Living Memories Of The Great Flood Of 1927

Originally published on May 16, 2011 12:09 pm
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LIANE HANSEN, Host:

The worst flooding along the Mississippi River in decades has many people looking back to the Great Flood of 1927. It swept over seven states and displaced 700,000 people - the most destructive river flood in U.S. history. The devastation spurred the building of the world's longest system of levees, and it left a lasting impression on the people who lived through it.

M: My name is Samuel Edgar Lee Jr.

HANSEN: Lee was born near the town of Winnsboro, Louisiana, on November 15, 1917.

M: Which made me nine years old at the time of the flood, and I have a very vivid memory of it.

HANSEN: Lee now lives on the same ridge where his childhood home stood and remembers the flood waters rising.

M: It came in a hurry when it came. And the water came up to the west eave of our house.

HANSEN: Mr. Lee says some of his neighbors lost their homes. He was on slightly higher ground, so his family was able to stay put. But they could row a boat into town, occasionally, and marvel at the eerie transformation of streets into canals.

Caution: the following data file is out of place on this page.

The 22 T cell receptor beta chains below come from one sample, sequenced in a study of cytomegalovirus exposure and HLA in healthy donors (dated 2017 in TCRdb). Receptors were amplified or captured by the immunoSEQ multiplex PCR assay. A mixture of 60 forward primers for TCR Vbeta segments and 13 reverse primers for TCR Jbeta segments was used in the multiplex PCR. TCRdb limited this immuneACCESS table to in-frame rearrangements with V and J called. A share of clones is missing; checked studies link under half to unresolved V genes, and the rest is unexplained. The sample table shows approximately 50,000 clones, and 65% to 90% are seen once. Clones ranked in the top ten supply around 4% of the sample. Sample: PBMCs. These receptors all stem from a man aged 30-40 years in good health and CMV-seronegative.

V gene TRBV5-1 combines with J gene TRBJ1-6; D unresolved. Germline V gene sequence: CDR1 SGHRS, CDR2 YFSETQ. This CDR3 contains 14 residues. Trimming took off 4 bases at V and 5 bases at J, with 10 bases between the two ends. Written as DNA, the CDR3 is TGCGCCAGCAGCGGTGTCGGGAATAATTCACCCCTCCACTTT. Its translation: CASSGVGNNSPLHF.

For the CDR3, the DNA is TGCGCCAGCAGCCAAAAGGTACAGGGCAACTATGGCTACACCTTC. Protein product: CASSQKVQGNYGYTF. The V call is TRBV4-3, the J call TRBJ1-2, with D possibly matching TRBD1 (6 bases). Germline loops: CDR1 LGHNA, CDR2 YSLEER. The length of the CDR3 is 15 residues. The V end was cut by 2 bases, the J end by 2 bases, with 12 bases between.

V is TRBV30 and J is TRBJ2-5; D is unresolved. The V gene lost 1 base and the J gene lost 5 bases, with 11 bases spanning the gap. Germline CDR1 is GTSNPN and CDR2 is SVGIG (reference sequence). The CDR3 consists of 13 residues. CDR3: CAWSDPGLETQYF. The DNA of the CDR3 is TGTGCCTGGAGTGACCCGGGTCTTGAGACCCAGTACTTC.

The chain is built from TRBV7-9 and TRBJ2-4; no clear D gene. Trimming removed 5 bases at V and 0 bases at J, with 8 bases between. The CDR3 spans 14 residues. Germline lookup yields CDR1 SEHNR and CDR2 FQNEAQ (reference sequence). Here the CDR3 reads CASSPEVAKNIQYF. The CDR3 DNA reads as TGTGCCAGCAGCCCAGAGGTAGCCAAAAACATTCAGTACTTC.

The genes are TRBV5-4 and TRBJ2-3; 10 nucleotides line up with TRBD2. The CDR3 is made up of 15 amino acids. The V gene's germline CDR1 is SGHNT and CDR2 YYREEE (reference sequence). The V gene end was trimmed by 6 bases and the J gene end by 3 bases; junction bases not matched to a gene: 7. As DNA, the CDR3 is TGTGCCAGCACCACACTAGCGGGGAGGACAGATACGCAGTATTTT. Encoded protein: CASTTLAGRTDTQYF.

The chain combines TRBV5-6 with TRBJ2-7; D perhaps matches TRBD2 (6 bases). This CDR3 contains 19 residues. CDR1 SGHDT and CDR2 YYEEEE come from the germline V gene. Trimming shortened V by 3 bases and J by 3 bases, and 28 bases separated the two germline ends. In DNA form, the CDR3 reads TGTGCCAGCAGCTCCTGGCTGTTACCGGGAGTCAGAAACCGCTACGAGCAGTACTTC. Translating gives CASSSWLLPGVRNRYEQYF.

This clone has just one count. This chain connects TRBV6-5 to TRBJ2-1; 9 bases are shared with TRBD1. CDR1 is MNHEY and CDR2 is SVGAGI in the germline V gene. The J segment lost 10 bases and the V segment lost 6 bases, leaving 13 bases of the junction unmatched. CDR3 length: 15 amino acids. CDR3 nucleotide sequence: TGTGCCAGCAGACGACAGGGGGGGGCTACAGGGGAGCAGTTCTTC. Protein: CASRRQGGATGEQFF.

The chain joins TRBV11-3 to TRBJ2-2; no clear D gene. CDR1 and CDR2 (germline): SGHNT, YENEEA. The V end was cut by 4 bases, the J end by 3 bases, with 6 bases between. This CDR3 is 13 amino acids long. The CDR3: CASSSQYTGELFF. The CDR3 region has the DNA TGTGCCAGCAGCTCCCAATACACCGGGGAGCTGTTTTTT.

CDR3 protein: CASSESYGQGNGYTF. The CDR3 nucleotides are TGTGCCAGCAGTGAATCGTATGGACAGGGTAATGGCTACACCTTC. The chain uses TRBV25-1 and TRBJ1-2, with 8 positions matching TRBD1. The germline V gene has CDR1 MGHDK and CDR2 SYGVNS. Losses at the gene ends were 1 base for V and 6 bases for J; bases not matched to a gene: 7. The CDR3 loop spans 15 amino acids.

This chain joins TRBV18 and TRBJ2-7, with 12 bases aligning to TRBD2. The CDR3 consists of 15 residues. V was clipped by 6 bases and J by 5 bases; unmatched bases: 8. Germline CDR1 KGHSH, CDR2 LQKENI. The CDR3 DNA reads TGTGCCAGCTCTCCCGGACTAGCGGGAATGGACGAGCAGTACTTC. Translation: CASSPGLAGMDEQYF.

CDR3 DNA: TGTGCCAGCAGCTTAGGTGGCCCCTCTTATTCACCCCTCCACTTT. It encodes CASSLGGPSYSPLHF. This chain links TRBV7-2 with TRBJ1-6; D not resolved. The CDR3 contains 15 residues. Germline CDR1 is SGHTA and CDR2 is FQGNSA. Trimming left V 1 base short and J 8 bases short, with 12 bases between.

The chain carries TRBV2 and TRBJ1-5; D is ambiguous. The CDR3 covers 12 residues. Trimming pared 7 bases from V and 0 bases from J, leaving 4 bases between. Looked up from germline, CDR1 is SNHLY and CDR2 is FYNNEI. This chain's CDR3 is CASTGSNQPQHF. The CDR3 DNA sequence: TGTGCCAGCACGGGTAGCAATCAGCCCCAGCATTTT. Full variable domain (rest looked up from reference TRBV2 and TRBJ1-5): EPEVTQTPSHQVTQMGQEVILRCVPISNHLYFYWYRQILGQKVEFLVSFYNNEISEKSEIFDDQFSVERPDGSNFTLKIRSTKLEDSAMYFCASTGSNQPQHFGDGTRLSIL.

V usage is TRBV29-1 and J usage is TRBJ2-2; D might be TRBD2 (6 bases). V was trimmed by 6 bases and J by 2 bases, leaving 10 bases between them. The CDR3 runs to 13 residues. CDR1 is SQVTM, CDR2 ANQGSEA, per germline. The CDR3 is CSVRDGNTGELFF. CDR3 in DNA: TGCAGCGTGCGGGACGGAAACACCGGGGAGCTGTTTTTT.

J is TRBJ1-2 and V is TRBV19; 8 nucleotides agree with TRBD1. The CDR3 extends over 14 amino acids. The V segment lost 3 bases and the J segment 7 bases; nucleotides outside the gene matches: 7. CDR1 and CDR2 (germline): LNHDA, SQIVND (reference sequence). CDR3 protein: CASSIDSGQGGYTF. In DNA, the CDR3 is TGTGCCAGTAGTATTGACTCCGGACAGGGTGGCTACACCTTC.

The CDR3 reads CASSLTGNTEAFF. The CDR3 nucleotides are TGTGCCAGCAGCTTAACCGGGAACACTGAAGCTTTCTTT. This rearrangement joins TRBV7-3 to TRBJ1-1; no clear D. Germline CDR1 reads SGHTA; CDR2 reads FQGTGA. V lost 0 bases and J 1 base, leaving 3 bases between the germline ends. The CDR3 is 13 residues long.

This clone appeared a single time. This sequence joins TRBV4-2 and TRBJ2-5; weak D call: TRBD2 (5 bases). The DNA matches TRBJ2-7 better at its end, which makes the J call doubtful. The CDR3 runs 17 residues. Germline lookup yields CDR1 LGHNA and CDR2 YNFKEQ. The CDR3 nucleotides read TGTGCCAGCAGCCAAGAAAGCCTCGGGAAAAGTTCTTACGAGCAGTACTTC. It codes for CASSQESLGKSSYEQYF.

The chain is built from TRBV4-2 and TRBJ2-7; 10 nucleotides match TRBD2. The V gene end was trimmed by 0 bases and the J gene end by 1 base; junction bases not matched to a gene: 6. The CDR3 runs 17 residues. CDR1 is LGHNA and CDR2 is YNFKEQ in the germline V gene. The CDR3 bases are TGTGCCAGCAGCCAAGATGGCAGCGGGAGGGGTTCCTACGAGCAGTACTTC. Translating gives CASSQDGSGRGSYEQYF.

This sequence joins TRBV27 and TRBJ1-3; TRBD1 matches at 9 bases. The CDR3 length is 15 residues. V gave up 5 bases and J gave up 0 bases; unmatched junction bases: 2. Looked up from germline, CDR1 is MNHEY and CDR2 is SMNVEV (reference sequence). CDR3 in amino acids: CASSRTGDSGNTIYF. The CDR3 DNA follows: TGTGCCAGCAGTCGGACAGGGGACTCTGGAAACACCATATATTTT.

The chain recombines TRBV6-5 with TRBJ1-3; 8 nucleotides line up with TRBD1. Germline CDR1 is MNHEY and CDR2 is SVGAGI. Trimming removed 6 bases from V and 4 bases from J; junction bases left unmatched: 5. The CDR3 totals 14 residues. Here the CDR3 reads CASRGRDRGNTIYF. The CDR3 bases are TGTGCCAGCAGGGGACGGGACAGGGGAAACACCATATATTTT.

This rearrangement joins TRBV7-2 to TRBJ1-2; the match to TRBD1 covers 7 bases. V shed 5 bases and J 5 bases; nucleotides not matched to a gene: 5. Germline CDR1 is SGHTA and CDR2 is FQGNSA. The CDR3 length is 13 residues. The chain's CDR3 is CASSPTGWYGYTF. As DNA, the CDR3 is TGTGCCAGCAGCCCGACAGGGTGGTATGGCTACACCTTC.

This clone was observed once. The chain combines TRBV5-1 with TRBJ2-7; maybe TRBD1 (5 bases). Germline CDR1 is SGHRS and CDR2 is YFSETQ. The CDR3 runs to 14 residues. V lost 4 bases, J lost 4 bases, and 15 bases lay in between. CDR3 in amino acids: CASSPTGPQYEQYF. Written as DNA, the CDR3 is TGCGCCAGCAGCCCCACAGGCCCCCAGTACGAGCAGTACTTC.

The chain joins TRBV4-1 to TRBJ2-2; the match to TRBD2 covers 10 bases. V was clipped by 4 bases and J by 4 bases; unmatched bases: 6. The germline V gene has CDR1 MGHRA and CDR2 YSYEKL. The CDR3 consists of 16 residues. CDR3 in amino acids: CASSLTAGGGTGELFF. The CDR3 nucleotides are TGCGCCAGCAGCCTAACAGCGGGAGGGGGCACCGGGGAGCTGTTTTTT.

M: Looking at the water, you'd see a black ball or something traveling under the surface of the water and what that was, was a mass of small catfish, apparently just hatched out or something, and they just swam around in a mass. We did some fishing and you could not fish without catching some of those things. The water was full of them.

HANSEN: Lee warns that people who face possible flooding today shouldn't be too quick to panic but realize how fast the water can come.

M: If it comes like it did in '27, they have reason to be sure to have access to something somewhere that they can get to stay while it's here.

HANSEN: Samuel Edgar Lee Jr. of Louisiana, remembering the Great Mississippi Flood of 1927. Transcript provided by NPR, Copyright NPR.